As you probably know I didn't agree with it 100%, but you brought up a lot of good points that changed my mind on a few things while I was reading it. Which is what a good review should do. I think I like the movie more in hindsight than I did while watching it.
Oct. 5, 2007, 6:34 p.m. CST
I desperately want to talk about this movie but I more desperately want everyone to see it without knowing too much.</p> I have to say though, I think it might be better than Brokeback Mountain, maybe not The Ice Storm. I need to let it sit for a while. And I definitely think it's the best film of it's genre that I've ever seen. I thought Tony Leung's performance was top notch. Of the movies I've seen this year I do think it's the best, meaning better than Eastern Promises, which I thought rocked hard. So everyone has to see both of them. Go right now. Shoo.
Oct. 5, 2007, 6:47 p.m. CST
at least a nomination, to give daniel day lewis a run for oscar pool money. i'm not so sure i understand the Remains of the day analogy, but that could be a new catchphrase. speaking of academy awards, Brazil's choice was a film that literally translated is called "the year my parents went out on vacation" about a boy, who by a stream of events ends up living with an old jewish man while his parents are on exile from the Brazilian dictatorship, all this against the backdrop of Brazil winning the 1970 World cup. a true coming of age story filled with soccer, discovery of love and hate, religion and subversion. it's a true contender for next year's best foreign film award, but it has to be nominated in the top five first...does lust,caution fall in the same category, or what, does anyone know?
Oct. 5, 2007, 7:45 p.m. CST
but there's zero chance he gets an Oscar.
Oct. 5, 2007, 8:46 p.m. CST
Al Gore is persisting at this while we all do the TB thing.
Oct. 5, 2007, 9:55 p.m. CST
by Leafy McPlantsalot
Steven Soderberg won for traffic the year crouching tiger was up. He won cause he was double nominated.
Oct. 5, 2007, 10:22 p.m. CST
This has been playing in NY for the last week. Is it expanding to wide now, or just more select cities?
Oct. 6, 2007, 9:37 a.m. CST
The talkback is that old that it got already pushed from the first page.
Oct. 6, 2007, 1:44 p.m. CST
That stupid movie she made with Anne Heche (The Wild Side) was great. Anne Heche was totally chowing her box and it wasn't faked and she loved it. Mmmmmmm. I love me some spicy fortune cookie nookie.
Oct. 6, 2007, 7:01 p.m. CST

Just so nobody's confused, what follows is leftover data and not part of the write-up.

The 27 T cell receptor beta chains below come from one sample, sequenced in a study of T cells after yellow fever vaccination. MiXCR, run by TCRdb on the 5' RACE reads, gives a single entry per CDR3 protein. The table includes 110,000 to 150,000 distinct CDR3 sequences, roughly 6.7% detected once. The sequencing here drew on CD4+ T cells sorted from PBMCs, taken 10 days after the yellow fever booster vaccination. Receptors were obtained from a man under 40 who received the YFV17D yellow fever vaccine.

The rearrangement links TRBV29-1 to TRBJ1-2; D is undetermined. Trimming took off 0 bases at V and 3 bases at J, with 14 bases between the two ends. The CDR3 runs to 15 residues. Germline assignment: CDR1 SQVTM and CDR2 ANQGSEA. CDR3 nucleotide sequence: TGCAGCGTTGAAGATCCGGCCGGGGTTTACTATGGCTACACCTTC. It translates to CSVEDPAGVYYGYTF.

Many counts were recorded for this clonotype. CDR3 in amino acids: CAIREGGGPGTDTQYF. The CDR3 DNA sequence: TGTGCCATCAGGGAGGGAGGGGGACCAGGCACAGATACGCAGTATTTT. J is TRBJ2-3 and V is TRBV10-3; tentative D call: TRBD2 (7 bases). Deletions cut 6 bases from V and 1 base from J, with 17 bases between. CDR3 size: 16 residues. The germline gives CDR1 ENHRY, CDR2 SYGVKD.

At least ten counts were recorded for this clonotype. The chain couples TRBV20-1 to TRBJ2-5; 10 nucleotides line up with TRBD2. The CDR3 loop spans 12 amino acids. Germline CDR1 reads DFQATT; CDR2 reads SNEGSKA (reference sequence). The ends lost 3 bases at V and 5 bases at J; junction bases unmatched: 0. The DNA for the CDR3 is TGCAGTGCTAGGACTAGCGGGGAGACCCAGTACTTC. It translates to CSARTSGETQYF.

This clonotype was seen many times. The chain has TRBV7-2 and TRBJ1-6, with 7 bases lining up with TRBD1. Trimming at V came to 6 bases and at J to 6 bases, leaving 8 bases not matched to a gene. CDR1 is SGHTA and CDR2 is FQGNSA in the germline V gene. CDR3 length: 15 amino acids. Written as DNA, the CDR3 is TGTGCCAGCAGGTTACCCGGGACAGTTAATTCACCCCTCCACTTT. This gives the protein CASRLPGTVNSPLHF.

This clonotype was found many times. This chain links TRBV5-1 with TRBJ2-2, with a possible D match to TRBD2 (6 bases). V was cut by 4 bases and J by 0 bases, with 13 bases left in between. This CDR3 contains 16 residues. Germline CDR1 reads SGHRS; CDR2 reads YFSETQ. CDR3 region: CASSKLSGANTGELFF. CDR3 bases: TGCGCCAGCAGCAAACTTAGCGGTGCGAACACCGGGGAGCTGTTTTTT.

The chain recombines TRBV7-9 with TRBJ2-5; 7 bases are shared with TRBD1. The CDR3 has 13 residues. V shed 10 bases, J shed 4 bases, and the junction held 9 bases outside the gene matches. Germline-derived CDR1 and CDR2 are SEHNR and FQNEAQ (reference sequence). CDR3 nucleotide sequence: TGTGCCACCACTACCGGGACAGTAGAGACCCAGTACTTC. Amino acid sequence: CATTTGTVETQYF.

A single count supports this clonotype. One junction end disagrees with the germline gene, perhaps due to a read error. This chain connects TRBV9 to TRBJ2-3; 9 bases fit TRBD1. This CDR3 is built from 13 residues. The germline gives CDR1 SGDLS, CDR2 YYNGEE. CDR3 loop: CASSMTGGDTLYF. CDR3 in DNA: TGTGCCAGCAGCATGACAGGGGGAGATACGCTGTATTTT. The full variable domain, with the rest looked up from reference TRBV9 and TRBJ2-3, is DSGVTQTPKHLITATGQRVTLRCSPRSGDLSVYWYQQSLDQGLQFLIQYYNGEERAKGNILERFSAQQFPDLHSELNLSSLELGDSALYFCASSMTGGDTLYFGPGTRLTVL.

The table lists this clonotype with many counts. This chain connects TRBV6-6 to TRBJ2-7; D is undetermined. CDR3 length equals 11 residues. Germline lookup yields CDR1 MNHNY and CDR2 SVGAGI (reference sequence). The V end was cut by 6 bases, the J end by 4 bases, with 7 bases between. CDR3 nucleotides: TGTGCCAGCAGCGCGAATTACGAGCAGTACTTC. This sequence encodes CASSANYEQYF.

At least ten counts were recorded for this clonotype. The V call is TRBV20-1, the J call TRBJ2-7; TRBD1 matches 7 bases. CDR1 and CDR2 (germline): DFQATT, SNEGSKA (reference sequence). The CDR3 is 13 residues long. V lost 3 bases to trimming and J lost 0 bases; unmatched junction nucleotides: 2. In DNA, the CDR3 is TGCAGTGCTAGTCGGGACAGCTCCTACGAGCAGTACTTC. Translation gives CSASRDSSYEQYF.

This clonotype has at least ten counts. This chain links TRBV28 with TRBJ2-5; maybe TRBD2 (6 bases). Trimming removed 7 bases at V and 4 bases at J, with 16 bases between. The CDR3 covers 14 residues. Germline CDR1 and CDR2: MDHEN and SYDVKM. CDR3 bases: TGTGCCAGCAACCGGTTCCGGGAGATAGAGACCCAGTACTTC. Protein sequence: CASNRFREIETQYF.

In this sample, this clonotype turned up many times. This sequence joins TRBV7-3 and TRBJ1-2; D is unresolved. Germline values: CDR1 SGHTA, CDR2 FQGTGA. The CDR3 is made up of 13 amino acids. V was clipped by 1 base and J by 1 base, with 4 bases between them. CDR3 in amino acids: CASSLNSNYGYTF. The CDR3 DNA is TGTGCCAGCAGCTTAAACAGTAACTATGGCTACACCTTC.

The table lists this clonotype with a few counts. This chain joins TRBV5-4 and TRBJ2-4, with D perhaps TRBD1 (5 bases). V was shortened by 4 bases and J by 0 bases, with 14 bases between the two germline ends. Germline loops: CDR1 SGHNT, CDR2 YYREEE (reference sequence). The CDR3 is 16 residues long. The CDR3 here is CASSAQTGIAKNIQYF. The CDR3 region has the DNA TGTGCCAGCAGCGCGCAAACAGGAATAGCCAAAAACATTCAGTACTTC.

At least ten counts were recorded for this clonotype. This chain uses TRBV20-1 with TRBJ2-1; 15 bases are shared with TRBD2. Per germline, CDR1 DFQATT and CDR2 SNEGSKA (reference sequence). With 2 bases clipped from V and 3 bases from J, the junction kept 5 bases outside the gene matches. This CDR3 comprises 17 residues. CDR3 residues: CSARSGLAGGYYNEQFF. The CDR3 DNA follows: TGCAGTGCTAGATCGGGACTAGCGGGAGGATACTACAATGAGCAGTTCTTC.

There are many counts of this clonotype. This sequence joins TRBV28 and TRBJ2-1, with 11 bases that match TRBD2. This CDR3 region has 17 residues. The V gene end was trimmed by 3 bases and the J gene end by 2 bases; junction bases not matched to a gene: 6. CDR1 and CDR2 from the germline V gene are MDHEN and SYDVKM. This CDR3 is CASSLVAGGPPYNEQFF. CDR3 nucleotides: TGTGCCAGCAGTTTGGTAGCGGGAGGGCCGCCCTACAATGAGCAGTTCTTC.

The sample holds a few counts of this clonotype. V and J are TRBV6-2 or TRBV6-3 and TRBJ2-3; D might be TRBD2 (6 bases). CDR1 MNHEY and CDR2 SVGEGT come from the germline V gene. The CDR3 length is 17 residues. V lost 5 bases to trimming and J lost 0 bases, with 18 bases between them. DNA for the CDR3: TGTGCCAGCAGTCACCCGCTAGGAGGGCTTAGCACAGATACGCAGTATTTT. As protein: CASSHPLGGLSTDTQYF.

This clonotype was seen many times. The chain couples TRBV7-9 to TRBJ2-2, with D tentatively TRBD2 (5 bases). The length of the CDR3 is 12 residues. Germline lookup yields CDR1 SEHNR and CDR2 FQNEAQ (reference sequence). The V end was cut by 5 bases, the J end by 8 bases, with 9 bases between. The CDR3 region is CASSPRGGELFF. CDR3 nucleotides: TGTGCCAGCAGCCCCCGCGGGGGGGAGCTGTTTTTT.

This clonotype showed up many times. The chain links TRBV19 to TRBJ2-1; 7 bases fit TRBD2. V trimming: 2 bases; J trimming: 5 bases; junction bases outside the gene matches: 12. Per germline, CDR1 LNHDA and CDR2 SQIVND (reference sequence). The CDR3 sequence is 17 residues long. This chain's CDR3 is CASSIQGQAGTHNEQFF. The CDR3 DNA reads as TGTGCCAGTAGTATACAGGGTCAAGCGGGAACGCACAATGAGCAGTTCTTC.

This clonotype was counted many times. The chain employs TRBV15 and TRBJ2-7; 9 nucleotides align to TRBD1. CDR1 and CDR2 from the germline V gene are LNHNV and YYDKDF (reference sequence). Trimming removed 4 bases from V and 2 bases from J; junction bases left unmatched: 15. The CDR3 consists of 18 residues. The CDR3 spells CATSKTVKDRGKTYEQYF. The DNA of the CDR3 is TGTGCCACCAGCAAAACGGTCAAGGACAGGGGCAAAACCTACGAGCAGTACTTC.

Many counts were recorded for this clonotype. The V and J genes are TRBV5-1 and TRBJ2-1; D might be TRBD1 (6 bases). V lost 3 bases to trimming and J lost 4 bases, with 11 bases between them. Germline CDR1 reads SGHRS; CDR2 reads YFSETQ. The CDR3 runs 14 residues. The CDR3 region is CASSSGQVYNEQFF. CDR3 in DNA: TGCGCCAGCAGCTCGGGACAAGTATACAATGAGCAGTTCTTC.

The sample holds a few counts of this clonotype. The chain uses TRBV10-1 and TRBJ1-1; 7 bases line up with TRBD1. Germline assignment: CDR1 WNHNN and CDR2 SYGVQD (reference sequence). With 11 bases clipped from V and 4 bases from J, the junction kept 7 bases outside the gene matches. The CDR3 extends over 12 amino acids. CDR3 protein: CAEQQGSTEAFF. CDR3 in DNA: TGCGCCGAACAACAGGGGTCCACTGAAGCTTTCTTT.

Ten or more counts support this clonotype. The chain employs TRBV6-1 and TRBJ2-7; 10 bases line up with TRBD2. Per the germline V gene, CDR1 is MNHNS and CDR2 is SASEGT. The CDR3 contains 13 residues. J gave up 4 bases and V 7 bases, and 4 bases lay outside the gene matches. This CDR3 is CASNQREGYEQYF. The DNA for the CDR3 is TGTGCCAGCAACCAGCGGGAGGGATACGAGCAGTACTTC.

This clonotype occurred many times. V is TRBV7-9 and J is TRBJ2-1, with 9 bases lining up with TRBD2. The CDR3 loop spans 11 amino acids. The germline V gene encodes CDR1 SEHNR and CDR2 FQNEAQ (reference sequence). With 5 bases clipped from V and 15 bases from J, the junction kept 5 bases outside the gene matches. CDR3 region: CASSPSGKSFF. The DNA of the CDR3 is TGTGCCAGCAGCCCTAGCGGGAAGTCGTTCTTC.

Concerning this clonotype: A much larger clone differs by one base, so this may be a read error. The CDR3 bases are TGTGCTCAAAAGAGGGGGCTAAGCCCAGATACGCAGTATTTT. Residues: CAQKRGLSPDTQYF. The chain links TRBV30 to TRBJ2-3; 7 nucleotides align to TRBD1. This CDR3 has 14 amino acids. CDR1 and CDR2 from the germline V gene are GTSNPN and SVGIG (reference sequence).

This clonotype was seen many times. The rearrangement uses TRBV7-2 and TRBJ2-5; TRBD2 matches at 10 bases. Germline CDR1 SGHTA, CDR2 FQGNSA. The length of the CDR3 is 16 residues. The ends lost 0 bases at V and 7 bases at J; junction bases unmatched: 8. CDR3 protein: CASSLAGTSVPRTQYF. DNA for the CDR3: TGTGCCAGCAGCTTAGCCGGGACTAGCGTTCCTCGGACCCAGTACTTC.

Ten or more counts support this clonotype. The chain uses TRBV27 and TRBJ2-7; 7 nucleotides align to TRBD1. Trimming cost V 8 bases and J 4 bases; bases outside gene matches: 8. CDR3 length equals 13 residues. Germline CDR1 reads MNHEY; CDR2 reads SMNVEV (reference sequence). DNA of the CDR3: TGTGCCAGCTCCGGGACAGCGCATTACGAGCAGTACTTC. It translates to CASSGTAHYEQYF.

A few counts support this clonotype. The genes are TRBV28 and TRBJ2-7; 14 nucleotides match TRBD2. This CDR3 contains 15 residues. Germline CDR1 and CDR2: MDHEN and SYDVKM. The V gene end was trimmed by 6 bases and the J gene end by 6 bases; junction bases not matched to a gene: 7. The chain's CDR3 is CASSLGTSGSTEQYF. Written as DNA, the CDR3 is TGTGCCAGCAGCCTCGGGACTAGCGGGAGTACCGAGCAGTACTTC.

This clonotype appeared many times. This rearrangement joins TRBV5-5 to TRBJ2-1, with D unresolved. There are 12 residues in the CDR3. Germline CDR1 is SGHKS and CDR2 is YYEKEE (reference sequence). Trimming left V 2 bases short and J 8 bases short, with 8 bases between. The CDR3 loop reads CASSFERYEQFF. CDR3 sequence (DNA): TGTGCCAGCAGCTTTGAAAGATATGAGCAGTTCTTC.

Tony Leung is great, as is Tang Wei. But, to steal from pretty much every other review of the film, it should've been called Caution, Lust. And, while explicit, the sex scenes didn't work for me, for reasons I can't really talk about unless you've seen the film. (http://www.ghostinthemachine.net/004978.html)
Oct. 7, 2007, 11:04 a.m. CST
by dr sauch
True story. I will NOT be seeing the Ed Norton fiasco currently in production. Eric Bana IS Bruce Banner, the script makes you think about more than crushing cars and green monsters. No one but Ang Lee could take something as goofy as the incredible hulk and make it something to think about. Also, before I incur the wrath of Hulk comic book fans, lets be honest. It's impossible to incorporate the soul of a whole comic book series into a two hour film. Any comic book adaptation is just that, an adaptation. You get a glimpse of the themes from the comic book, and a partially standalone story. Thats not to say that douche-monkeys like Brett Ratner should get their hands on X-Men, but I think that the Hulk is WAAAY undervalued.
Oct. 9, 2007, 8:36 a.m. CST
Good stuff. Not enough of that around these days.
Oct. 9, 2007, 2:18 p.m. CST
by Spandau Belly
I generally dislike WW2 flicks, but loved it. I'll see this too, it does look along the same lines as BB and Mori saying so gets me more interested.
Oct. 9, 2007, 2:29 p.m. CST
He EARNED that shit, homeboy. Make no mistake about it. Not just anyone can make a great film about cowboys fuckin each other.
Oct. 9, 2007, 5:11 p.m. CST
This movie was dull as all hell... So dull that those crazy sex scenes couldn't save it.
Oct. 10, 2007, 10:55 a.m. CST
Soul, Schmoul. The Hulk IS about crushing cars and green monsters. I don't know WHAT Ang's movie was about, but it wasn't about The Hulk.